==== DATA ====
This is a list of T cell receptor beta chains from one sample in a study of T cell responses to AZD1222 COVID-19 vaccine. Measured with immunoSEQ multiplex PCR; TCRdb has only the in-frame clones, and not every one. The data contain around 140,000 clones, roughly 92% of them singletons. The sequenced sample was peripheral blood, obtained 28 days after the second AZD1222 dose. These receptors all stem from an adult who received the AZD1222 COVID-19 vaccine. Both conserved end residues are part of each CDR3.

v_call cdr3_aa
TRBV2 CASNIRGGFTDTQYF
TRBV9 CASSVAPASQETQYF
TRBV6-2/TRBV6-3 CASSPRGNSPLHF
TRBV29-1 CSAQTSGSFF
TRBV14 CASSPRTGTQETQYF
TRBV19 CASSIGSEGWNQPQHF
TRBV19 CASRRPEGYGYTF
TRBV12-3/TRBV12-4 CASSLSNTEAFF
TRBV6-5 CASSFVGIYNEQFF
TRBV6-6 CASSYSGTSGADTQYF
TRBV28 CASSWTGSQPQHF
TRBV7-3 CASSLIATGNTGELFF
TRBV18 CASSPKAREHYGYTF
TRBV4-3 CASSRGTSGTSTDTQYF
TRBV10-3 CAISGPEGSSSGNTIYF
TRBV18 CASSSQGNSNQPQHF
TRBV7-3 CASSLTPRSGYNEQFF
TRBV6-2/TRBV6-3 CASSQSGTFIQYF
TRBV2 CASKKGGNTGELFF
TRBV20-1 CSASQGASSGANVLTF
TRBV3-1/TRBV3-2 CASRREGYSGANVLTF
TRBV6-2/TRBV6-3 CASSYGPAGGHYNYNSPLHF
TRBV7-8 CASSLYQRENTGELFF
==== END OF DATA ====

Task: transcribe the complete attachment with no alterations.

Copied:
This is a list of T cell receptor beta chains from one sample in a study of T cell responses to AZD1222 COVID-19 vaccine. Measured with immunoSEQ multiplex PCR; TCRdb has only the in-frame clones, and not every one. The data contain around 140,000 clones, roughly 92% of them singletons. The sequenced sample was peripheral blood, obtained 28 days after the second AZD1222 dose. These receptors all stem from an adult who received the AZD1222 COVID-19 vaccine. Both conserved end residues are part of each CDR3.

v_call cdr3_aa
TRBV2 CASNIRGGFTDTQYF
TRBV9 CASSVAPASQETQYF
TRBV6-2/TRBV6-3 CASSPRGNSPLHF
TRBV29-1 CSAQTSGSFF
TRBV14 CASSPRTGTQETQYF
TRBV19 CASSIGSEGWNQPQHF
TRBV19 CASRRPEGYGYTF
TRBV12-3/TRBV12-4 CASSLSNTEAFF
TRBV6-5 CASSFVGIYNEQFF
TRBV6-6 CASSYSGTSGADTQYF
TRBV28 CASSWTGSQPQHF
TRBV7-3 CASSLIATGNTGELFF
TRBV18 CASSPKAREHYGYTF
TRBV4-3 CASSRGTSGTSTDTQYF
TRBV10-3 CAISGPEGSSSGNTIYF
TRBV18 CASSSQGNSNQPQHF
TRBV7-3 CASSLTPRSGYNEQFF
TRBV6-2/TRBV6-3 CASSQSGTFIQYF
TRBV2 CASKKGGNTGELFF
TRBV20-1 CSASQGASSGANVLTF
TRBV3-1/TRBV3-2 CASRREGYSGANVLTF
TRBV6-2/TRBV6-3 CASSYGPAGGHYNYNSPLHF
TRBV7-8 CASSLYQRENTGELFF